Remember when everybody was your cousin? Back in the day, your mother’s best friend was Auntie So-in-so. When I was coming up, we had so many “play cousins” that I had a hard time distinguishing them from blood relations.
African-Americans have a long, rich history of adopting other people’s people. Their folk were our folk. That tradition stretches back to slavery when families were nothing more than human chattel, torn apart and traded to fetch a higher price on the open market. Family was what you made it.
This week, as the debacle that is Richie Incognito continues to unfold, it got me to thinking about so-called social adoptions. Recently suspended amid allegations of bullying, the Miami Dolphins offensive lineman was named an “honorary black” by one of his teammates. Conferring such “status” on a goon like Incognito is both sad and misguided. To do so plays into the very same cruel and vicious stereotypes that have haunted African-American men since the first of us set foot on American shores.
Guess who’s coming to dinner.
Without question, the 9-year NFL veteran has a history of bad behavior both on and off the field. His reputation as a dirty player is well earned. Suspended from Nebraska and kicked off the Oregon squad, as a St. Louis Ram he racked up 38 penalties including seven for “unnecessary roughness” — in just 44 games.
Pro football is not a game for the weak, but sportsmanship has never been Incognito’s calling card. Yet, his transgressions go well beyond the locker room horseplay meant to toughen up a teammate. Nightclub brawls, accusations of molestation by a team volunteer, admitted drug use and flagrant use of the n-word might get a lesser player a one-way ticket back home to Glendale, Arizona.
Instead, Incognito gets treated like family.
“I don’t expect you to understand because you’re not black,” an unnamed player told Miami Herald reporter Armando Salguero. “But being a black guy, being a brother is more than just about skin color. It’s about how you carry yourself. How you play. Where you come from. What you’ve experienced. A lot of things.”
Incognito felt so cozy in his new acquired black skin, that he called teammate Jonathan Martin a “half ni**er piece of sh*t” in a voicemail last April. Hall of Fame defensive tackle Warren Sapp claims Incognito called him a ni**er in a confrontation during a game. Every guy in the league knows you have to watch your knees when Incognito is on the field. He is known for dirty blows in the pile.
Membership has its privileges.
I am not sure what being an “honorary black” entails, but I doubt Incognito has ever been subjected to stop-and-frisk, had his debit card questioned by department store security officers or found himself pulled over for driving-while-black. I am certain that he would not trade the constructs of privilege for a single day in America as a black man. Apparently, Incognito thought his newly found “hood-pass” means he can use the n-word with impunity — in jest and in anger.
Contrary to press reports, for the record Martin is not biracial. His parents, Gus Martin and Jane Howard-Martin, are both highly educated African-Americans. His father is a professor of criminal justice at California State University and his mother is a Harvard-trained corporate attorney. The Martin family counts nine relatives who graduated from Harvard, including his maternal great grandfather, who was one of only a dozen black students admitted in the 1920s.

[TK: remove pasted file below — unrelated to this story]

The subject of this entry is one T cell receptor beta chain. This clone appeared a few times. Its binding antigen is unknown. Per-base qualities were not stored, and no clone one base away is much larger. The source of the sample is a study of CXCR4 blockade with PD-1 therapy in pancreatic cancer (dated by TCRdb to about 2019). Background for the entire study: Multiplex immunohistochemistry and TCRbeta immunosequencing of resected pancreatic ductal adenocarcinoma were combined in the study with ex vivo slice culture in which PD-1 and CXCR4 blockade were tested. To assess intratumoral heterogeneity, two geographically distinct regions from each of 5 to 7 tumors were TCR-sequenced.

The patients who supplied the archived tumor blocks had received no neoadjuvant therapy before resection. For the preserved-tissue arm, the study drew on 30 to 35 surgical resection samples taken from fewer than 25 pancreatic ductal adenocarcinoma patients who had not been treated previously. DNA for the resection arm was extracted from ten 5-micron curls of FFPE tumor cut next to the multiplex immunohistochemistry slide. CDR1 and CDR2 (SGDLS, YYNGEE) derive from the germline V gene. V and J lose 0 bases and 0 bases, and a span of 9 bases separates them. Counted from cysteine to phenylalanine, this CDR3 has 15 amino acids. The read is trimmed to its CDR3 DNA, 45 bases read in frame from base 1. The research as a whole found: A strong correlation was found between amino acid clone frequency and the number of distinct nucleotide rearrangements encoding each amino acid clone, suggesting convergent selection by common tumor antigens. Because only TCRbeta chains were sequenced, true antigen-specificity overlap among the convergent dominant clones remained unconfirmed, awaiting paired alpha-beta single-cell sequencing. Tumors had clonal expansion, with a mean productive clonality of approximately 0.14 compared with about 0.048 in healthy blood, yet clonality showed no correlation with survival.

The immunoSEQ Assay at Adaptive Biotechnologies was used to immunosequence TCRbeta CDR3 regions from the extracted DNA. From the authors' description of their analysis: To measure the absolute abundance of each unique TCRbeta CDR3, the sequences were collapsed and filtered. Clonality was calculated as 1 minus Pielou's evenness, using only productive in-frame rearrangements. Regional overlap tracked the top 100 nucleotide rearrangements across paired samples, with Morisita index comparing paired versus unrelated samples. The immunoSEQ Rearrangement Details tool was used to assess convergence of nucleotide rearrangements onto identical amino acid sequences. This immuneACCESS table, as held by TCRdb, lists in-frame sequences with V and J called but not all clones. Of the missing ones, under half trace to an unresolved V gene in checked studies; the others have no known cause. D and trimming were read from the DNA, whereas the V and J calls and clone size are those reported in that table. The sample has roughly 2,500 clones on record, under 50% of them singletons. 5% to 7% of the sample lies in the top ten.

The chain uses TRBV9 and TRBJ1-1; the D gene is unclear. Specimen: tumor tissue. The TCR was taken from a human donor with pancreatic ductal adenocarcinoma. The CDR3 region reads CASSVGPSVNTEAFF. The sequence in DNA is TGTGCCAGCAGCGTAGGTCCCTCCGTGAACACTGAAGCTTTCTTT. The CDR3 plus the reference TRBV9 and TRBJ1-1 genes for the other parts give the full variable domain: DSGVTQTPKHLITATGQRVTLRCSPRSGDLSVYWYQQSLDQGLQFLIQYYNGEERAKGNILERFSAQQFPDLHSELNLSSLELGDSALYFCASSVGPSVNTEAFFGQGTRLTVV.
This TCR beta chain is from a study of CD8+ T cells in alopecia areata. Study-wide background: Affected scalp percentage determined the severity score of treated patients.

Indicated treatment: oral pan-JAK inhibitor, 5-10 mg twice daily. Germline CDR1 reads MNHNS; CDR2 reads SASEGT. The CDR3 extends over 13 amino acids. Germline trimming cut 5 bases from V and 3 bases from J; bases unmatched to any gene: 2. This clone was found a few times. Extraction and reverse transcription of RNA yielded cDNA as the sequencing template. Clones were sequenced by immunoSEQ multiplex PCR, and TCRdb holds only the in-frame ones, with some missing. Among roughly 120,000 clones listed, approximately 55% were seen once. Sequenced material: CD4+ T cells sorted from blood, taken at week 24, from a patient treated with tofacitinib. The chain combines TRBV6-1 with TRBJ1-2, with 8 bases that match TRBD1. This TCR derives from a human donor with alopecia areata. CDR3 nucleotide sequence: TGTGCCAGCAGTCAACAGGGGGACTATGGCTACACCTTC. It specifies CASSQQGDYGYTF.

Martin is himself a Stanford alumnus. He was not raised “around the way,” but in a traditional two-parent home and he prefers complete sentences to broken English. Somehow, according to some of the more unfortunate voices coming out of the Dolphins organization, all of that makes him less black than Incognito. Real black men are not raised behind white picket fences, right?
I have always wondered who sits on the fabled “Black Committee.” Who gets to decide who is not “black” enough to be in the “family” and, just as ridiculously, who qualifies the cultural adoption list? What does it take to become first-round pick in the “racial draft” and who name-checked Richie? Is he Justin Timberlake “black” or incessantly trolling us like Miley Cyrus twerking in shoulder pads and a face-mask?
Did we trade him for Wayne Brady or not?
Rather than stand behind Martin, his teammates (black and white) have blamed him for not standing up for himself. He was not tough enough, they said. Like fourth quarter defensive line-play with two seconds left of the clock, they piled up on the one-yard line to protect Incognito.
“We are going to run a train on your sister,” one of them sent via text message. “…She loves me. I am going to (expletive) her without a condom and (c-word) in her (expletive).
How’s that for family values?
Throughout all of this, the Dolphins front office simply shrugged and looked the other way. Incognito all but called Martin a “snitch” for going public. “Blindsided” and “betrayed” were the words he used. After all, he was just giving the “tough love” to his “brother.” More damning, it appears the coaching staff may have encouraged a culture that bred Incognito.
Coaches and players alike seem to believe that “head games” make for a mentally stronger player. As a former U.S. Marine and three-sport athlete, to some extent I know this to be true. But, I also know that there is a line and Incognito should pay a severe price for crossing it.
Editor’s Note: This has been a #breakingBLACK column. Goldie Taylor is a featured Grio columnist and her #breakingBlack columns will regularly appear every Monday. Follow Goldie Taylor on Twitter at @GoldieTaylor, and join the discussion at @theGrio with the hashtag#BreakingBlack.